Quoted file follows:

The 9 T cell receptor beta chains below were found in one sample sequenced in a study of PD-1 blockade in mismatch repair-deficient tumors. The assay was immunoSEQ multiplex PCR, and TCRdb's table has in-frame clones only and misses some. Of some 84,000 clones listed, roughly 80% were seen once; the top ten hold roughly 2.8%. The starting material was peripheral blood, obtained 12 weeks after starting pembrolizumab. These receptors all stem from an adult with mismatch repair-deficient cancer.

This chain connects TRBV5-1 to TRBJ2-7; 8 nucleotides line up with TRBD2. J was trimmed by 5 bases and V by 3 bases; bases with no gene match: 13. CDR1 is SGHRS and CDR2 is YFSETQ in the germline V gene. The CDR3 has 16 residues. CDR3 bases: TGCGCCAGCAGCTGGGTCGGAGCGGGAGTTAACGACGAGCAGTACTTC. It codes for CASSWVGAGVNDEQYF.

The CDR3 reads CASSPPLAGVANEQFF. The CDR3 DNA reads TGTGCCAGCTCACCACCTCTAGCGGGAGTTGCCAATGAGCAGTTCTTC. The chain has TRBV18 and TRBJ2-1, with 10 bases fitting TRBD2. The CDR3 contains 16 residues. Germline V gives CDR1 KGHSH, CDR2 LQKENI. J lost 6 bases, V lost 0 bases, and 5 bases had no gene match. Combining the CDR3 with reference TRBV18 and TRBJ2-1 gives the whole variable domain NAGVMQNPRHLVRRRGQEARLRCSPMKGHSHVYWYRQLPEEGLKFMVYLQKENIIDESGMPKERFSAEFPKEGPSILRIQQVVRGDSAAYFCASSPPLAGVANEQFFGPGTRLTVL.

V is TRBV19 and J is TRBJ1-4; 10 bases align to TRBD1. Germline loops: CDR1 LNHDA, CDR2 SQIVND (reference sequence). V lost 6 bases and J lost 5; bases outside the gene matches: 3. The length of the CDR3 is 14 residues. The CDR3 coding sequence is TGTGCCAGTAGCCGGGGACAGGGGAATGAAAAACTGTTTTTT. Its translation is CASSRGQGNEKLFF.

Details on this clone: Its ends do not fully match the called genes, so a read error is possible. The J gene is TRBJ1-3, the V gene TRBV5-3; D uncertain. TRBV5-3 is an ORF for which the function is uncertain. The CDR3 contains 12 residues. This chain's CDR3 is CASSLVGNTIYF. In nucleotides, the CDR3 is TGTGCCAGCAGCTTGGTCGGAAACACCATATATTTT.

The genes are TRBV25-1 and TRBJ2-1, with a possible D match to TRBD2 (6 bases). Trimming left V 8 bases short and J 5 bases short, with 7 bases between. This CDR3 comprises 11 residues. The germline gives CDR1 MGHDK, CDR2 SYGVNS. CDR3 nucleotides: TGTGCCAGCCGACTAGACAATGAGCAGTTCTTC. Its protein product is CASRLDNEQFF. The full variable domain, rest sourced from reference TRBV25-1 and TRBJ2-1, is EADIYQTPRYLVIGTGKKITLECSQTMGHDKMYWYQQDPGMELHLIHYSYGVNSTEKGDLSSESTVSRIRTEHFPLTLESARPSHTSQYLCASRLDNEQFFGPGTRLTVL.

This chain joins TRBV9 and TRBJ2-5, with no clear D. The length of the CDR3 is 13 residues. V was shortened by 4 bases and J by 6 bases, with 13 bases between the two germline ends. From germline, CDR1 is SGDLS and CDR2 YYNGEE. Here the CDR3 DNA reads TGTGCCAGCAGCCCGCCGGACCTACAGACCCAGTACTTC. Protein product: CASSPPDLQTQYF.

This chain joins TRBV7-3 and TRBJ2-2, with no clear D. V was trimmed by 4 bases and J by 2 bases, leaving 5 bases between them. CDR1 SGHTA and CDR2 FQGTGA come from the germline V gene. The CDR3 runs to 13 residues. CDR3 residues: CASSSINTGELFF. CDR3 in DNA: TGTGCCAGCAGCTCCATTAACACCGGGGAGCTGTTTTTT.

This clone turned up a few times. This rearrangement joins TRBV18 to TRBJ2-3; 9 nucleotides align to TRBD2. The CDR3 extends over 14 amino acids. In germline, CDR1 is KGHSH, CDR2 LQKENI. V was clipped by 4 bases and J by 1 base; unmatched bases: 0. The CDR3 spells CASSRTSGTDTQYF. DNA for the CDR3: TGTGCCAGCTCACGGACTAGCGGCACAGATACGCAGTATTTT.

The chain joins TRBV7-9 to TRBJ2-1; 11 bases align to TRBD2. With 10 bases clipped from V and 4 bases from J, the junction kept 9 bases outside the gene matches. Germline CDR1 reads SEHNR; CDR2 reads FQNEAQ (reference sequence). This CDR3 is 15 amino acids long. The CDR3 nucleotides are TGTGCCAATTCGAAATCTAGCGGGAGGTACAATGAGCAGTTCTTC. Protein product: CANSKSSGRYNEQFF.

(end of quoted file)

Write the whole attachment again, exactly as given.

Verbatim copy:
The 9 T cell receptor beta chains below were found in one sample sequenced in a study of PD-1 blockade in mismatch repair-deficient tumors. The assay was immunoSEQ multiplex PCR, and TCRdb's table has in-frame clones only and misses some. Of some 84,000 clones listed, roughly 80% were seen once; the top ten hold roughly 2.8%. The starting material was peripheral blood, obtained 12 weeks after starting pembrolizumab. These receptors all stem from an adult with mismatch repair-deficient cancer.

This chain connects TRBV5-1 to TRBJ2-7; 8 nucleotides line up with TRBD2. J was trimmed by 5 bases and V by 3 bases; bases with no gene match: 13. CDR1 is SGHRS and CDR2 is YFSETQ in the germline V gene. The CDR3 has 16 residues. CDR3 bases: TGCGCCAGCAGCTGGGTCGGAGCGGGAGTTAACGACGAGCAGTACTTC. It codes for CASSWVGAGVNDEQYF.

The CDR3 reads CASSPPLAGVANEQFF. The CDR3 DNA reads TGTGCCAGCTCACCACCTCTAGCGGGAGTTGCCAATGAGCAGTTCTTC. The chain has TRBV18 and TRBJ2-1, with 10 bases fitting TRBD2. The CDR3 contains 16 residues. Germline V gives CDR1 KGHSH, CDR2 LQKENI. J lost 6 bases, V lost 0 bases, and 5 bases had no gene match. Combining the CDR3 with reference TRBV18 and TRBJ2-1 gives the whole variable domain NAGVMQNPRHLVRRRGQEARLRCSPMKGHSHVYWYRQLPEEGLKFMVYLQKENIIDESGMPKERFSAEFPKEGPSILRIQQVVRGDSAAYFCASSPPLAGVANEQFFGPGTRLTVL.

V is TRBV19 and J is TRBJ1-4; 10 bases align to TRBD1. Germline loops: CDR1 LNHDA, CDR2 SQIVND (reference sequence). V lost 6 bases and J lost 5; bases outside the gene matches: 3. The length of the CDR3 is 14 residues. The CDR3 coding sequence is TGTGCCAGTAGCCGGGGACAGGGGAATGAAAAACTGTTTTTT. Its translation is CASSRGQGNEKLFF.

Details on this clone: Its ends do not fully match the called genes, so a read error is possible. The J gene is TRBJ1-3, the V gene TRBV5-3; D uncertain. TRBV5-3 is an ORF for which the function is uncertain. The CDR3 contains 12 residues. This chain's CDR3 is CASSLVGNTIYF. In nucleotides, the CDR3 is TGTGCCAGCAGCTTGGTCGGAAACACCATATATTTT.

The genes are TRBV25-1 and TRBJ2-1, with a possible D match to TRBD2 (6 bases). Trimming left V 8 bases short and J 5 bases short, with 7 bases between. This CDR3 comprises 11 residues. The germline gives CDR1 MGHDK, CDR2 SYGVNS. CDR3 nucleotides: TGTGCCAGCCGACTAGACAATGAGCAGTTCTTC. Its protein product is CASRLDNEQFF. The full variable domain, rest sourced from reference TRBV25-1 and TRBJ2-1, is EADIYQTPRYLVIGTGKKITLECSQTMGHDKMYWYQQDPGMELHLIHYSYGVNSTEKGDLSSESTVSRIRTEHFPLTLESARPSHTSQYLCASRLDNEQFFGPGTRLTVL.

This chain joins TRBV9 and TRBJ2-5, with no clear D. The length of the CDR3 is 13 residues. V was shortened by 4 bases and J by 6 bases, with 13 bases between the two germline ends. From germline, CDR1 is SGDLS and CDR2 YYNGEE. Here the CDR3 DNA reads TGTGCCAGCAGCCCGCCGGACCTACAGACCCAGTACTTC. Protein product: CASSPPDLQTQYF.

This chain joins TRBV7-3 and TRBJ2-2, with no clear D. V was trimmed by 4 bases and J by 2 bases, leaving 5 bases between them. CDR1 SGHTA and CDR2 FQGTGA come from the germline V gene. The CDR3 runs to 13 residues. CDR3 residues: CASSSINTGELFF. CDR3 in DNA: TGTGCCAGCAGCTCCATTAACACCGGGGAGCTGTTTTTT.

This clone turned up a few times. This rearrangement joins TRBV18 to TRBJ2-3; 9 nucleotides align to TRBD2. The CDR3 extends over 14 amino acids. In germline, CDR1 is KGHSH, CDR2 LQKENI. V was clipped by 4 bases and J by 1 base; unmatched bases: 0. The CDR3 spells CASSRTSGTDTQYF. DNA for the CDR3: TGTGCCAGCTCACGGACTAGCGGCACAGATACGCAGTATTTT.

The chain joins TRBV7-9 to TRBJ2-1; 11 bases align to TRBD2. With 10 bases clipped from V and 4 bases from J, the junction kept 9 bases outside the gene matches. Germline CDR1 reads SEHNR; CDR2 reads FQNEAQ (reference sequence). This CDR3 is 15 amino acids long. The CDR3 nucleotides are TGTGCCAATTCGAAATCTAGCGGGAGGTACAATGAGCAGTTCTTC. Protein product: CANSKSSGRYNEQFF.